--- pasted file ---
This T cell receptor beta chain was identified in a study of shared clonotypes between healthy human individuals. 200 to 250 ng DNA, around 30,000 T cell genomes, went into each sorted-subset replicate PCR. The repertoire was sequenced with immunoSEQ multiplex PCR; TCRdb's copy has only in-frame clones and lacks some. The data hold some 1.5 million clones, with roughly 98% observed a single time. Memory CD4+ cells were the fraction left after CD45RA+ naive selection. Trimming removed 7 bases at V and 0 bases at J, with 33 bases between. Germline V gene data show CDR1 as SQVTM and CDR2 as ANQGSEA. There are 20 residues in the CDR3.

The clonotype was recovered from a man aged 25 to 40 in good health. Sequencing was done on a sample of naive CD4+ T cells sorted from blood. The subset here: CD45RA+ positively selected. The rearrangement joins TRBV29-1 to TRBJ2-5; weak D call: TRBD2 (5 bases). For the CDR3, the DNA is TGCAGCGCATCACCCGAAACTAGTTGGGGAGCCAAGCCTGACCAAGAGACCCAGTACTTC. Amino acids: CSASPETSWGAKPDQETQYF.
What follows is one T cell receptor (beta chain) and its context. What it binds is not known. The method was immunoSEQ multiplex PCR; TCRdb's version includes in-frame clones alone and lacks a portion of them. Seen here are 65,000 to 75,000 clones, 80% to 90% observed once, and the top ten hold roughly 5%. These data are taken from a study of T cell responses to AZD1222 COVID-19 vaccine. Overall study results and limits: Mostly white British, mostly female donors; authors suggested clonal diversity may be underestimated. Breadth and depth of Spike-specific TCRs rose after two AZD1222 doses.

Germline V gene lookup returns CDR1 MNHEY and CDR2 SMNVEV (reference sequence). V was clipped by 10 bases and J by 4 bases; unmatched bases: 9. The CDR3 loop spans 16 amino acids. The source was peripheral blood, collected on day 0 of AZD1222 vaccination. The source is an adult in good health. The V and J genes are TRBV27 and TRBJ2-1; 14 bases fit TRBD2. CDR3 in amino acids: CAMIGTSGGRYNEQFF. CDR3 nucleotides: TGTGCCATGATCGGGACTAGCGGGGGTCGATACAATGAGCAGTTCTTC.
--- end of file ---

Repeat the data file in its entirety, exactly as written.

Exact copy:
This T cell receptor beta chain was identified in a study of shared clonotypes between healthy human individuals. 200 to 250 ng DNA, around 30,000 T cell genomes, went into each sorted-subset replicate PCR. The repertoire was sequenced with immunoSEQ multiplex PCR; TCRdb's copy has only in-frame clones and lacks some. The data hold some 1.5 million clones, with roughly 98% observed a single time. Memory CD4+ cells were the fraction left after CD45RA+ naive selection. Trimming removed 7 bases at V and 0 bases at J, with 33 bases between. Germline V gene data show CDR1 as SQVTM and CDR2 as ANQGSEA. There are 20 residues in the CDR3.

The clonotype was recovered from a man aged 25 to 40 in good health. Sequencing was done on a sample of naive CD4+ T cells sorted from blood. The subset here: CD45RA+ positively selected. The rearrangement joins TRBV29-1 to TRBJ2-5; weak D call: TRBD2 (5 bases). For the CDR3, the DNA is TGCAGCGCATCACCCGAAACTAGTTGGGGAGCCAAGCCTGACCAAGAGACCCAGTACTTC. Amino acids: CSASPETSWGAKPDQETQYF.
What follows is one T cell receptor (beta chain) and its context. What it binds is not known. The method was immunoSEQ multiplex PCR; TCRdb's version includes in-frame clones alone and lacks a portion of them. Seen here are 65,000 to 75,000 clones, 80% to 90% observed once, and the top ten hold roughly 5%. These data are taken from a study of T cell responses to AZD1222 COVID-19 vaccine. Overall study results and limits: Mostly white British, mostly female donors; authors suggested clonal diversity may be underestimated. Breadth and depth of Spike-specific TCRs rose after two AZD1222 doses.

Germline V gene lookup returns CDR1 MNHEY and CDR2 SMNVEV (reference sequence). V was clipped by 10 bases and J by 4 bases; unmatched bases: 9. The CDR3 loop spans 16 amino acids. The source was peripheral blood, collected on day 0 of AZD1222 vaccination. The source is an adult in good health. The V and J genes are TRBV27 and TRBJ2-1; 14 bases fit TRBD2. CDR3 in amino acids: CAMIGTSGGRYNEQFF. CDR3 nucleotides: TGTGCCATGATCGGGACTAGCGGGGGTCGATACAATGAGCAGTTCTTC.